What We’re Reading

This is a running list of books, articles, videos, and audio that moved and influenced us.  This page will continue to be updated.  The most recent additions are at the top.

The Book of Yaak by Rick Bass


“Past Imperfect” by Azie Dungey / This American Life


Becoming Earth by Eva Saulitis


“Optimization is Gentrification” by Jieren Chen / Medium


“Fast Talker” by Sean Cole / This American Life


Confronting Despair in the Age of Ecocide” by Brian Calvert / High Country News


The Anti School Choice Hypocrisy” by Sharif El-Mekki / Philadelphia Citizen


Remembering the NAACP’s Silent Protest Parade, a 1917 March Against Racial Terror” by Hyperallergic


Don’t Call It the Badlands” by Kevin McCorry / NewsWorks

This success is no accident. Since she delivered Layla at 15, she’s been on a mission to will herself and her daughter out of poverty — statistics be damned.

“I don’t care how hard it will be, I’m going to do it. I’m going to push myself because I know I want better for me and my child,” she said. “I’d rather work hard than struggle my whole life.”

She knows that 15 year olds aren’t usually so thoughtful and mature.

“I had to grow up really fast,” she said.


Italy Offers Swimming Lessons for Refugees Traumatized by Crossing Meditterranean” by Michael Birnbaum / Washington Post


No place to turn” by Reveal


Barrio Walden” by Luis Alberto Urrea / Orion Magazine


An Open Mind: Interview with Sera Davidow Questions What We Think We Know About Mental Illness” by Tracy Frisch / The Sun Magazine


Dim” by Jim Daniels


Desperately Seeking Symmetry” by Radiolab


Null and Void” by Radiolab


True You” by Invisibilia


ZAKA Mission to Haiti ‘proudly desecrating Shabbat’” by YNET News


The Homing Instinct: Meaning and Mystery in Animal Migration by Bernd Heinrich


New Research Shows Small Changes May Improve Economic Inequality” by NPR


A Couple’s Quest to Stop a Rare Disease Before It Takes One of Them” by NPR


Iraqi Refugee Empowers Youth to Share Their Stories through Narratio” by NPR

from Ahmed Bahr’s poem “A Thank You Letter from the Bomb Who Visited My Home 11 Years Ago”:

Thank you for using me for good


Remarks at the Dedication Ceremony for the National Museum of African American History and Culture” speech by President Barack Obama, September 2016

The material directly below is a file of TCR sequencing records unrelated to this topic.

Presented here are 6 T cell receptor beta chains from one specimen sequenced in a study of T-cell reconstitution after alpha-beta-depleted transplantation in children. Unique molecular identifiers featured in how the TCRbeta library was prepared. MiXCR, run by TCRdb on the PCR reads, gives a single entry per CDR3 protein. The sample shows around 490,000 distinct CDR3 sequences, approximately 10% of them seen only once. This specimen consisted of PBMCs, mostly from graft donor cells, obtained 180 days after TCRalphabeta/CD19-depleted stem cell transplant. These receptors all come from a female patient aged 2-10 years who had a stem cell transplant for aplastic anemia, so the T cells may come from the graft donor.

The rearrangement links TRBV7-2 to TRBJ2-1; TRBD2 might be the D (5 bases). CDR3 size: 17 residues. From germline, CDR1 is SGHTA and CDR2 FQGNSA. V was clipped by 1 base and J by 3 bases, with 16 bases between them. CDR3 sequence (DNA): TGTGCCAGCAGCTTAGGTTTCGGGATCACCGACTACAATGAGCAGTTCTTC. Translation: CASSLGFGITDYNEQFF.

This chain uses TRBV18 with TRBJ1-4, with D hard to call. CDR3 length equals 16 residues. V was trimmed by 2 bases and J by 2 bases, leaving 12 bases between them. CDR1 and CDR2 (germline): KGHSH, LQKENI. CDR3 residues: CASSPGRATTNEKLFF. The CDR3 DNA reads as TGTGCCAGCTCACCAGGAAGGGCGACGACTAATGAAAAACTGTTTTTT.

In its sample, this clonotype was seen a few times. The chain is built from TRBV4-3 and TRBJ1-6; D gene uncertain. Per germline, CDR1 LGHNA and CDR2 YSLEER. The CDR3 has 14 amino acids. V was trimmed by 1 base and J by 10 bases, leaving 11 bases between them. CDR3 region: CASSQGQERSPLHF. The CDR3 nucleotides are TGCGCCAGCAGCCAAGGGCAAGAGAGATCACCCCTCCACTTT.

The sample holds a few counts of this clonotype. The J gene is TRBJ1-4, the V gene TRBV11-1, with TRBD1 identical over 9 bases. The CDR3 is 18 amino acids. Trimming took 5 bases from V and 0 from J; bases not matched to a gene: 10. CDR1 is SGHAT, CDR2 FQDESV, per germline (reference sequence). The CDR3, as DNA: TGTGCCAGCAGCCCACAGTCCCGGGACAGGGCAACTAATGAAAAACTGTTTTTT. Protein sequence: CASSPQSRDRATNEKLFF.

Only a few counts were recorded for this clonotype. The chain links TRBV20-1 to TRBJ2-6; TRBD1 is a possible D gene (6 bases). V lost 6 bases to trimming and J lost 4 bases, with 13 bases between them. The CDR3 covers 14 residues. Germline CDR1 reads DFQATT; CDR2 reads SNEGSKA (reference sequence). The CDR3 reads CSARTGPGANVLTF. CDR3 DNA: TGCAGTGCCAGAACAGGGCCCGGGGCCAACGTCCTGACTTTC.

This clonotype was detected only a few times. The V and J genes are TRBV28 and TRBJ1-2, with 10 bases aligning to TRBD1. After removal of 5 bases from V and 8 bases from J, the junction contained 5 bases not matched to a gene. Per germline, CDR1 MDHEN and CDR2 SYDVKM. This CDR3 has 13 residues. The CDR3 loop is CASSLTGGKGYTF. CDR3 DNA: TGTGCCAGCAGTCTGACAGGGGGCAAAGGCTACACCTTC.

Mitch Landrieu’s Speech on the Removal of Confederate Monuments in New Orleans


New Orleans Artists Take on Real Estate’s Loaded Terms” by Jen Kinney / Next City Daily

Eversley read aloud: “If the buying and selling of property is a qualification of citizenship, then the auction of real estate is the process by which citizenship and the freedoms and limitations thereof are established, maintained and revoked. Through the dehumanization of human-turned-property, a U.S. citizen with rights and ‘freedoms’ is born. This dehumanization is normalized through the spectacle of the auction.”

In other words, purchasing human property at auction was once a potential path to citizenship for the buyer. Today, property ownership — real estate or otherwise — is no longer a requirement for citizenship. But it remains a commonly touted path to financial security and the elusive American dream…


When foster kids are moved around, schooling becomes an afterthought” by Caroline Preston / Hechinger Report


The Not-So-Sweet Smell of School Success” by Roxanne Patel Shepelavy / Philadelphia Citizen


Our Mothers As We Never Saw Them” by Edan Lepucki / New York Times


How Abnormal Was Comey’s Firing? Experts Weigh In” by New York Times


Watching Philly Grocery Shoppers is Changing How Cities Build Supermarkets” by Jen Kinney / Next City Daily


Aleppo After the Fall” by Robert F. Worth / New York Times Magazine


Rhiannon Giddens on Fresh Air with Terry Gross


Busting the Tree Ring” by Ben Goldfarb / High Country News


Disability and the Right to Choose” by Jennifer Bartlett / New York Times


Black-and-White Black America” by NPR


Prevention Point Does the Work You Never See — Keeping Heroin Addicts Alive” by Thomas Fox Parry / Philadelphia Citizen


The Things We Carry” by Joshua Wolf Shenk / Harpers Magazine


You’re Not Going to Believe What I Have to Tell You” by The Oatmeal


Why Small Animals Are Huge for Conservation” by Michael Samways / Smithsonian Magazine


Whites Only: SURJ and the Caucasian Invasion of Racial Justice Spaces” by DiDi Delgado / The Establishment


Literature’s Arctic Obsession” by Kathryn Schulz / New Yorker


Sentinel Species” by Megan Mayhew Bergman / Paris Review


JSTOR’s Global Plants digital herbarium


“A Symphony Scored from a School District’s 1,000 Broken Instruments” by Allison Meier / HyperAllergic


The Animal Dialogues by Craig Childs


Manual of Simple Sabotage” by CIA


Men We Reaped by Jesmyn Ward


Initial Meeting of the National Parks Revolutionary Coordinating Committee” by Kate Washington / McSweeney’s

BADLANDS: This is a great start. One more thing. Is Mount Rushmore here?


BADLANDS: Hey, neighbor, good to see you. I have your revolutionary assignment ready.

MOUNT RUSHMORE: I’ll do anything. Sniper attacks? Guerrilla warfare? Shearing off giant rocks and catapulting them onto the White House?

BADLANDS: I love the enthusiasm. But you don’t need to be violent. All you have to do is stay where you are and remind the entire nation of what a president should actually be.


The List” archive by Suzan Eraslan


Knowing the Warning Signs” on Ask Metafilter


“After Trump’s Election, a Non-practicing Muslim Returns to Prayer” by Zara Noorbakhsh / NPR


To Obama with Love, and Hate, and Desperation” by Jeanne Marie Laskas / New York Times Magazine

She looked for stories. Not pro-this or con-that, not screeds, not opinions about what someone heard on N.P.R. The president needed to hear the stories — that’s what he couldn’t get himself. “He can’t walk down a street and see what it normally looks like,” she said. She thought of the letters as a periscope outside the bubble, as a way for him to see as he used to see, before Secret Service protection and armored vehicles and a press pool and the world watching.


The Death of the Tunnel Tree” by Nathan Heller / New Yorker


After 20 Years, Young Man Leaves Foster Care on his Own Terms” by NPR